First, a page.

Retain your Team Leaders!

One wonders what do managers do. The real question here is to find out if they add value to what the customer gets from their company. If yes, the customer will be willing to pay for their wages. In most organizations, no supervisor other than the first-level ones adds value that is seen by the customer in the product or service she buys from the company. So, it is natural that the first-level managers otherwise referred as Team Leaders are the most crucial for the customers and hence, the revenues for the company. The best efforts must be put in place to retain them!

Several studies have pointed out a trend across the globe that the younger people in the workforce are mobile, open to job changes and in the hunt for opportunities to express themselves, deliver impactful results and generate the maximum returns possible for their efforts. All of this points in the direction of greater risk and challenge to retain such young leaders. Thus, these people are among the most valuable players in the workforce and in the highest risk of being lost to other organizations. What can one do to retain them?

Firstly, it is important to create the right environment for a young leader to be successful in the company. The key to success of a young leader is to define her area of work, the measures of success and communicate the same to all stakeholders of the role. Many organizations fail in this first fundamental step. Their ability to deal with uncertainties and unclarities for a protracted period of time is limited. The next step is to equip the person with all the right resources to carry out the job well. Many a times, the support infrastructure is either limited or non-cooperative; the senior leaders do not recognize this shortfall and fail to take action on it. Sometimes, the senior folks in the organization assume that the young turk will learn on the job, love trials and errors; be happy that their boss has allowed them freedom to learn and perform. Retention increases when the workplace offers them adequate clarity about the job, deliverables, benchmarks and resources; clear structure and systems to learn, perform and communicate.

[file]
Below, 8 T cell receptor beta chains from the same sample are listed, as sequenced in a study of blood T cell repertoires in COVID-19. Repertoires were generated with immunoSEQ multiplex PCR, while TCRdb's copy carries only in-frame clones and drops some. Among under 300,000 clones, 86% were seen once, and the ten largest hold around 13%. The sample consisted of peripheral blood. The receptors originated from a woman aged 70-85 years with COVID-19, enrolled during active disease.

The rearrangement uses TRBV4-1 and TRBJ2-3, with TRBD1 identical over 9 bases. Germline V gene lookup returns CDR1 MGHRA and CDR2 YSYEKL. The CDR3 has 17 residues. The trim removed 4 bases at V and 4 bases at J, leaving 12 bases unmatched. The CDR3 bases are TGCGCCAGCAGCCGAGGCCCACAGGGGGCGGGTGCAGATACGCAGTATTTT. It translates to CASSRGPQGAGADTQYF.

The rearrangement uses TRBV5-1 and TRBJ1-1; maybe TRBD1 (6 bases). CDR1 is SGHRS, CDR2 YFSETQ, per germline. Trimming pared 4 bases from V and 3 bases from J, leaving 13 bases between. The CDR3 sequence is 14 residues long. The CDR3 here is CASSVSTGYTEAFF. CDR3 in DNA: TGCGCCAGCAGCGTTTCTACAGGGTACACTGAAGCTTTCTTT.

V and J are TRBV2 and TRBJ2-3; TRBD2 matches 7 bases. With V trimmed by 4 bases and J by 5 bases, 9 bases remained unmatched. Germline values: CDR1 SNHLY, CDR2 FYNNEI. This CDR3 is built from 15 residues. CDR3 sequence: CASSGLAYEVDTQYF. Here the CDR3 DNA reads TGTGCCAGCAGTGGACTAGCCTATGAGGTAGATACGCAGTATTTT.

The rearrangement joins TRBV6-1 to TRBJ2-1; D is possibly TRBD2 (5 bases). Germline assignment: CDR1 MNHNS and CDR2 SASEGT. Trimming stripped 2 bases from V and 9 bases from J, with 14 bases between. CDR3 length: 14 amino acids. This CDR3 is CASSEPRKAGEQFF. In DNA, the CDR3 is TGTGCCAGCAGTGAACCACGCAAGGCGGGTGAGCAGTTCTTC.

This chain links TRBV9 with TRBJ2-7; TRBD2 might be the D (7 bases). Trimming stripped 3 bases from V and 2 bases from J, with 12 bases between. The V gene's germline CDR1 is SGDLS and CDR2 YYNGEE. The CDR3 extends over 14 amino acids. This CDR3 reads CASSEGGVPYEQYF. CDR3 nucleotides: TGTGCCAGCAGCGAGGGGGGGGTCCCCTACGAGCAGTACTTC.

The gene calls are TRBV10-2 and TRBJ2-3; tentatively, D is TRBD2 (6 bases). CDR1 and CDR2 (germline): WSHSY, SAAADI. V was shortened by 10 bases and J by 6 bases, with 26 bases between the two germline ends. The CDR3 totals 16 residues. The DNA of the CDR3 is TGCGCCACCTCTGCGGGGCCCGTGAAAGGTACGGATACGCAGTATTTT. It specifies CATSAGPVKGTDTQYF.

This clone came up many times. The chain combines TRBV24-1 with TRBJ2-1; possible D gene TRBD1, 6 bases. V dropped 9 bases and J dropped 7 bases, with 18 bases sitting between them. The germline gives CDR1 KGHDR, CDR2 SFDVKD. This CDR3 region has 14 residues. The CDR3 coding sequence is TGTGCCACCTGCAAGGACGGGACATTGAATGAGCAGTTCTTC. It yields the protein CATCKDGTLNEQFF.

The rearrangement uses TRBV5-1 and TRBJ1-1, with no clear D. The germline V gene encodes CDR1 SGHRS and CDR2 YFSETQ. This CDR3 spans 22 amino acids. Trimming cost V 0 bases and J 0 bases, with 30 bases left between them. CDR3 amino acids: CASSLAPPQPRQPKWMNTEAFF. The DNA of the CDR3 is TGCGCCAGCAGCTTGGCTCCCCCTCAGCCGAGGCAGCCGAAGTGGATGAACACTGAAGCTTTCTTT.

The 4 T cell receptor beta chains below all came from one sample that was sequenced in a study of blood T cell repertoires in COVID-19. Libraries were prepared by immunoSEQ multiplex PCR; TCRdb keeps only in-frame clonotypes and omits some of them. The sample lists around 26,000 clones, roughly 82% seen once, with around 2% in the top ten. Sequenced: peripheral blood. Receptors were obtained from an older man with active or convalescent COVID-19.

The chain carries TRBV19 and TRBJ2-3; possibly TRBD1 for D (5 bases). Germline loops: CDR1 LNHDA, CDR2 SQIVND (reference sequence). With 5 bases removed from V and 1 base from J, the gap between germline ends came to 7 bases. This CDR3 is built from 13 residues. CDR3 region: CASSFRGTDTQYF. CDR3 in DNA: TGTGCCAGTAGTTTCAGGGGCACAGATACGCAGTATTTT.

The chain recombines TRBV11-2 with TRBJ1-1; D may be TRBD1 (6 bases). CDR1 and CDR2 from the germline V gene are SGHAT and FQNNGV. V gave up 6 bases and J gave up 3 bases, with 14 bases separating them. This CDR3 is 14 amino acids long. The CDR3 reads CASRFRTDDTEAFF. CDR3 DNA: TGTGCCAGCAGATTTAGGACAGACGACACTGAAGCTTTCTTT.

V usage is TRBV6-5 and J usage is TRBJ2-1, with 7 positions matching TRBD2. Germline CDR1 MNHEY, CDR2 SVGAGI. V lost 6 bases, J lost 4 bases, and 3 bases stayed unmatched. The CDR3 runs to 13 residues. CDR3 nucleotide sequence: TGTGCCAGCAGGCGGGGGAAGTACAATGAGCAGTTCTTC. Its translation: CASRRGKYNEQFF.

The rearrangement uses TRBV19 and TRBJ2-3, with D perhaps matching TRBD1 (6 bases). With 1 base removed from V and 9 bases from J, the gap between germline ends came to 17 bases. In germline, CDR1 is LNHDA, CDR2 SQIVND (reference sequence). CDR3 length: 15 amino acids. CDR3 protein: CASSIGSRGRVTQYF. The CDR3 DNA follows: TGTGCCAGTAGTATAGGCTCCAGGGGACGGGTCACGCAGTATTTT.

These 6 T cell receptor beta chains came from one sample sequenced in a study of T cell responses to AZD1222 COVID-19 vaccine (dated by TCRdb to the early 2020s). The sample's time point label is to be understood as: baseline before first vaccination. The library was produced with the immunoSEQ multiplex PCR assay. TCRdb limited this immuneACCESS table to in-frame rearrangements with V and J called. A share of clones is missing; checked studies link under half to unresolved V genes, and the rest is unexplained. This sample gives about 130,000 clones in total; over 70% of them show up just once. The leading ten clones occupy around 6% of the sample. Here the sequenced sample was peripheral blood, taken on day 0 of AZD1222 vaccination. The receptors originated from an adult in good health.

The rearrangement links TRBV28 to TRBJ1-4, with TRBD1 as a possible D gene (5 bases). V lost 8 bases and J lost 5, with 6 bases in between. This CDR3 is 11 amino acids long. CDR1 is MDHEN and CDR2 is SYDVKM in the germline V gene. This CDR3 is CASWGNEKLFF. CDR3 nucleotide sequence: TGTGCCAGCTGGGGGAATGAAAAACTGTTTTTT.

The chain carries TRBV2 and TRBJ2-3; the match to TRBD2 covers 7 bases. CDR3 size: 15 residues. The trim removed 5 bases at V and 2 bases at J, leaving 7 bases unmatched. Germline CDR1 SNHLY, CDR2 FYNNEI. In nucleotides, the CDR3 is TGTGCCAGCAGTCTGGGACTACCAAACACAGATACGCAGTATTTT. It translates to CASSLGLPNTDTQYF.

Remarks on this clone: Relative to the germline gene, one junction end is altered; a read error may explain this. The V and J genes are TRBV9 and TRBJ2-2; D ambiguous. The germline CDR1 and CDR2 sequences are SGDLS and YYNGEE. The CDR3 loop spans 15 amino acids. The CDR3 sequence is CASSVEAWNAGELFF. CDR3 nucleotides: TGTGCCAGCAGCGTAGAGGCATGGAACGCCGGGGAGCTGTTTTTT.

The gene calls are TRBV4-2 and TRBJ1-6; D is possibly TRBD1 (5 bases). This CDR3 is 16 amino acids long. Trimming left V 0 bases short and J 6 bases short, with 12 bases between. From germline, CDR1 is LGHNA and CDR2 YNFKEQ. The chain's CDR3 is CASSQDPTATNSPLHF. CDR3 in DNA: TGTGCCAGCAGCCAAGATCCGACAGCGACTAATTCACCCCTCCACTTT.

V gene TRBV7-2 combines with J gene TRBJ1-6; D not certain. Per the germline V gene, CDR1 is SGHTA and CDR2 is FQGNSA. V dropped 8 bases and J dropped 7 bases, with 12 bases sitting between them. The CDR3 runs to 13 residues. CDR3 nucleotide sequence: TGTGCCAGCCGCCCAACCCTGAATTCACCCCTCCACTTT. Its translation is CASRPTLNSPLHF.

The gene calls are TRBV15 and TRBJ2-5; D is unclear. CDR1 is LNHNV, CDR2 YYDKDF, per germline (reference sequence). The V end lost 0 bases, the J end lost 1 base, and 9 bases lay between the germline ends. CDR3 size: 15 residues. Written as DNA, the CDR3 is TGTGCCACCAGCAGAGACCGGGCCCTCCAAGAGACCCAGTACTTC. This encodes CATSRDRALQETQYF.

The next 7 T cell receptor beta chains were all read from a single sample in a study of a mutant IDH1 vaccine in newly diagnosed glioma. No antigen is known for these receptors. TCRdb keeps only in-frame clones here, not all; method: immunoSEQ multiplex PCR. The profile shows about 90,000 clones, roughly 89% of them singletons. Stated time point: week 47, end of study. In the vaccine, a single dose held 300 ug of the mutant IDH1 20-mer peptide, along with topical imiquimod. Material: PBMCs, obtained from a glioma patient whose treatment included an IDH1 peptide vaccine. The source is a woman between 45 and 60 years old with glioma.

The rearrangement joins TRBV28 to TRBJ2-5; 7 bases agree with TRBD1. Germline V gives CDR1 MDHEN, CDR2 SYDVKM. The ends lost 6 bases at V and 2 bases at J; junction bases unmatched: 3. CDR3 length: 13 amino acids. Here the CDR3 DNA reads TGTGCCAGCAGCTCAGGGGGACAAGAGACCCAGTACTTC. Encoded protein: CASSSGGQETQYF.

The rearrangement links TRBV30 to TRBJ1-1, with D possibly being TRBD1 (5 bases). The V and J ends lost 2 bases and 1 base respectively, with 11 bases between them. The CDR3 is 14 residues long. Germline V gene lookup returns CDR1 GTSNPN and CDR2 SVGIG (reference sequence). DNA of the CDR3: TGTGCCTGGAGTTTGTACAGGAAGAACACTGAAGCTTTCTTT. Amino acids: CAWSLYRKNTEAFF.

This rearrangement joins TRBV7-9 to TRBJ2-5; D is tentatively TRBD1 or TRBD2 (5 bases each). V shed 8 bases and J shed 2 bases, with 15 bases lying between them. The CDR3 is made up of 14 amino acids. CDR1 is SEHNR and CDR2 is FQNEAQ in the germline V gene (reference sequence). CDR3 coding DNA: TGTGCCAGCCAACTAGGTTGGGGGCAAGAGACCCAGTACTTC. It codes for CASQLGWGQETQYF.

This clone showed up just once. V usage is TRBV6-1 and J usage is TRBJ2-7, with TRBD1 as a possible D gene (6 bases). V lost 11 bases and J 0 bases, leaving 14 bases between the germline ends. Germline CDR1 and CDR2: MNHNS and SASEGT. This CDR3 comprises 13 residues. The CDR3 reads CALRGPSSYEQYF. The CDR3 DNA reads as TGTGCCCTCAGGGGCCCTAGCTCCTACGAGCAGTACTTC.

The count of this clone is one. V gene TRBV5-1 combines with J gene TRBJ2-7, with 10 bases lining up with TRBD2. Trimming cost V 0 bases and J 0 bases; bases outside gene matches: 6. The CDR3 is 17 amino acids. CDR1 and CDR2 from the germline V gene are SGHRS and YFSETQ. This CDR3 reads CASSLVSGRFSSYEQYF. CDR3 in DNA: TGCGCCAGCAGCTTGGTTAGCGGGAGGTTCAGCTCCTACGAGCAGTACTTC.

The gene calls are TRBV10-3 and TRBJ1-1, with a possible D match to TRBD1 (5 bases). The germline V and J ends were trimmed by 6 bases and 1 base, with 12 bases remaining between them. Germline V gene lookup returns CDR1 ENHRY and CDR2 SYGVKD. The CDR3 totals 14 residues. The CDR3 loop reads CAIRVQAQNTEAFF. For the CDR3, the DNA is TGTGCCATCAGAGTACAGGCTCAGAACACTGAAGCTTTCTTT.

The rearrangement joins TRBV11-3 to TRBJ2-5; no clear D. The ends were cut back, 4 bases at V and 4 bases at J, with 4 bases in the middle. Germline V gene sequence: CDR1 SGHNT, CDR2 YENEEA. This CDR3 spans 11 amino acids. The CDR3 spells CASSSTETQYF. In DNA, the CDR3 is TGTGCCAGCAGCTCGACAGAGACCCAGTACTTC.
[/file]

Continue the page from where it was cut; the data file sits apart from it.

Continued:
Secondly, the senior leaders need to be having regular touch-base with their direct reports, especially the young leaders so that the communication channel is open all the time and they can intervene in a systematic manner in case they sense any instability or disengagement. Early warning signals can always be picked up if there is a conscious effort to listen to the person.

Last but not the least, it is the content of discussion which matters. That decides the level of trust one builds in each other and the honesty with which one expresses one’s mind. Extreme levels of formality or informality doesn’t help. One should be comfortable in keeping the conversation and its content flexible in terms of the agenda, timing, venue, frequency and the tone while keeping the focus on the business and the deliverables. It is important to understand how the person relates to other people and adapt the discussion to suit the same. Once the trust is established, it is equally important to sustain the same. Nothing is permanent!

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